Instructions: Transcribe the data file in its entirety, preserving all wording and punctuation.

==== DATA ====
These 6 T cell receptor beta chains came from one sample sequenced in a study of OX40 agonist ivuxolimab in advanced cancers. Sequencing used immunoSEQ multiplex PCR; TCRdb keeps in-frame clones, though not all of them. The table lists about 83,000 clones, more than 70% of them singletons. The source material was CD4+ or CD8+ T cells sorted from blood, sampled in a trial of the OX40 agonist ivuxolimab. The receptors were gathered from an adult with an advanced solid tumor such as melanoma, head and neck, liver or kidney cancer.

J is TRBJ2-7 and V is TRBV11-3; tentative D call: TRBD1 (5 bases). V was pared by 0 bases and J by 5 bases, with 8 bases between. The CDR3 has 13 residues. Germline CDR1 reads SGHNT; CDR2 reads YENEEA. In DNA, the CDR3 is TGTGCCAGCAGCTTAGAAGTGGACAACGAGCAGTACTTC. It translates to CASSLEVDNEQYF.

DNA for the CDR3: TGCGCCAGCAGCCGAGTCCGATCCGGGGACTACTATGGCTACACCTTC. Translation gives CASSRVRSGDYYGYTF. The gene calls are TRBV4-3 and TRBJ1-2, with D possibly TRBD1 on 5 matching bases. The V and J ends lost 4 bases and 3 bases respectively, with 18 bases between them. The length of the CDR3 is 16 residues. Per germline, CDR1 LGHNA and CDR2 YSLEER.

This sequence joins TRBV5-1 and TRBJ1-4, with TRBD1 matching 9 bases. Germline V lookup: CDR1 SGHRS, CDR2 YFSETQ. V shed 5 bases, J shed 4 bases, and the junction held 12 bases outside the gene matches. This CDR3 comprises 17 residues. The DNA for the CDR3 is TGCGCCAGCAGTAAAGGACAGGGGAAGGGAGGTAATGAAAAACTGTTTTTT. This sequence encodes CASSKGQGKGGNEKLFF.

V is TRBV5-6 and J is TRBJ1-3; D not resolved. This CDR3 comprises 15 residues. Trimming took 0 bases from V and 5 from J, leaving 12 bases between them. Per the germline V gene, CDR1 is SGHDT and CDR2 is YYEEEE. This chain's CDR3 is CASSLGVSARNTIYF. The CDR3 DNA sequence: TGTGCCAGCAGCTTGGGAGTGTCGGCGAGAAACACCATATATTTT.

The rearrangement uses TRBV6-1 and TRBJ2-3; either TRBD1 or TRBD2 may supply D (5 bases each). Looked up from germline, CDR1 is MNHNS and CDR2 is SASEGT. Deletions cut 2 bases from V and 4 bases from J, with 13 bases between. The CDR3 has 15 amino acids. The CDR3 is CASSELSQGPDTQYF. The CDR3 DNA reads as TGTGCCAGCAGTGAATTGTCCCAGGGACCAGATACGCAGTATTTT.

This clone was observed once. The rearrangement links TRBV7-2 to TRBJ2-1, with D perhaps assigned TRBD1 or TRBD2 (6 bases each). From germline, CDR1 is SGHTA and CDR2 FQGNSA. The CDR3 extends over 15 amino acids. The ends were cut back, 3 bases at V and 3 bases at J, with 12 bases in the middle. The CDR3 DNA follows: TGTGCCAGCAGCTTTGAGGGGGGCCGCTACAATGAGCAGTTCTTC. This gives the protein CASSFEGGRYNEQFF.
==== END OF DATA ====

These 6 T cell receptor beta chains came from one sample sequenced in a study of OX40 agonist ivuxolimab in advanced cancers. Sequencing used immunoSEQ multiplex PCR; TCRdb keeps in-frame clones, though not all of them. The table lists about 83,000 clones, more than 70% of them singletons. The source material was CD4+ or CD8+ T cells sorted from blood, sampled in a trial of the OX40 agonist ivuxolimab. The receptors were gathered from an adult with an advanced solid tumor such as melanoma, head and neck, liver or kidney cancer.

J is TRBJ2-7 and V is TRBV11-3; tentative D call: TRBD1 (5 bases). V was pared by 0 bases and J by 5 bases, with 8 bases between. The CDR3 has 13 residues. Germline CDR1 reads SGHNT; CDR2 reads YENEEA. In DNA, the CDR3 is TGTGCCAGCAGCTTAGAAGTGGACAACGAGCAGTACTTC. It translates to CASSLEVDNEQYF.

DNA for the CDR3: TGCGCCAGCAGCCGAGTCCGATCCGGGGACTACTATGGCTACACCTTC. Translation gives CASSRVRSGDYYGYTF. The gene calls are TRBV4-3 and TRBJ1-2, with D possibly TRBD1 on 5 matching bases. The V and J ends lost 4 bases and 3 bases respectively, with 18 bases between them. The length of the CDR3 is 16 residues. Per germline, CDR1 LGHNA and CDR2 YSLEER.

This sequence joins TRBV5-1 and TRBJ1-4, with TRBD1 matching 9 bases. Germline V lookup: CDR1 SGHRS, CDR2 YFSETQ. V shed 5 bases, J shed 4 bases, and the junction held 12 bases outside the gene matches. This CDR3 comprises 17 residues. The DNA for the CDR3 is TGCGCCAGCAGTAAAGGACAGGGGAAGGGAGGTAATGAAAAACTGTTTTTT. This sequence encodes CASSKGQGKGGNEKLFF.

V is TRBV5-6 and J is TRBJ1-3; D not resolved. This CDR3 comprises 15 residues. Trimming took 0 bases from V and 5 from J, leaving 12 bases between them. Per the germline V gene, CDR1 is SGHDT and CDR2 is YYEEEE. This chain's CDR3 is CASSLGVSARNTIYF. The CDR3 DNA sequence: TGTGCCAGCAGCTTGGGAGTGTCGGCGAGAAACACCATATATTTT.

The rearrangement uses TRBV6-1 and TRBJ2-3; either TRBD1 or TRBD2 may supply D (5 bases each). Looked up from germline, CDR1 is MNHNS and CDR2 is SASEGT. Deletions cut 2 bases from V and 4 bases from J, with 13 bases between. The CDR3 has 15 amino acids. The CDR3 is CASSELSQGPDTQYF. The CDR3 DNA reads as TGTGCCAGCAGTGAATTGTCCCAGGGACCAGATACGCAGTATTTT.

This clone was observed once. The rearrangement links TRBV7-2 to TRBJ2-1, with D perhaps assigned TRBD1 or TRBD2 (6 bases each). From germline, CDR1 is SGHTA and CDR2 FQGNSA. The CDR3 extends over 15 amino acids. The ends were cut back, 3 bases at V and 3 bases at J, with 12 bases in the middle. The CDR3 DNA follows: TGTGCCAGCAGCTTTGAGGGGGGCCGCTACAATGAGCAGTTCTTC. This gives the protein CASSFEGGRYNEQFF.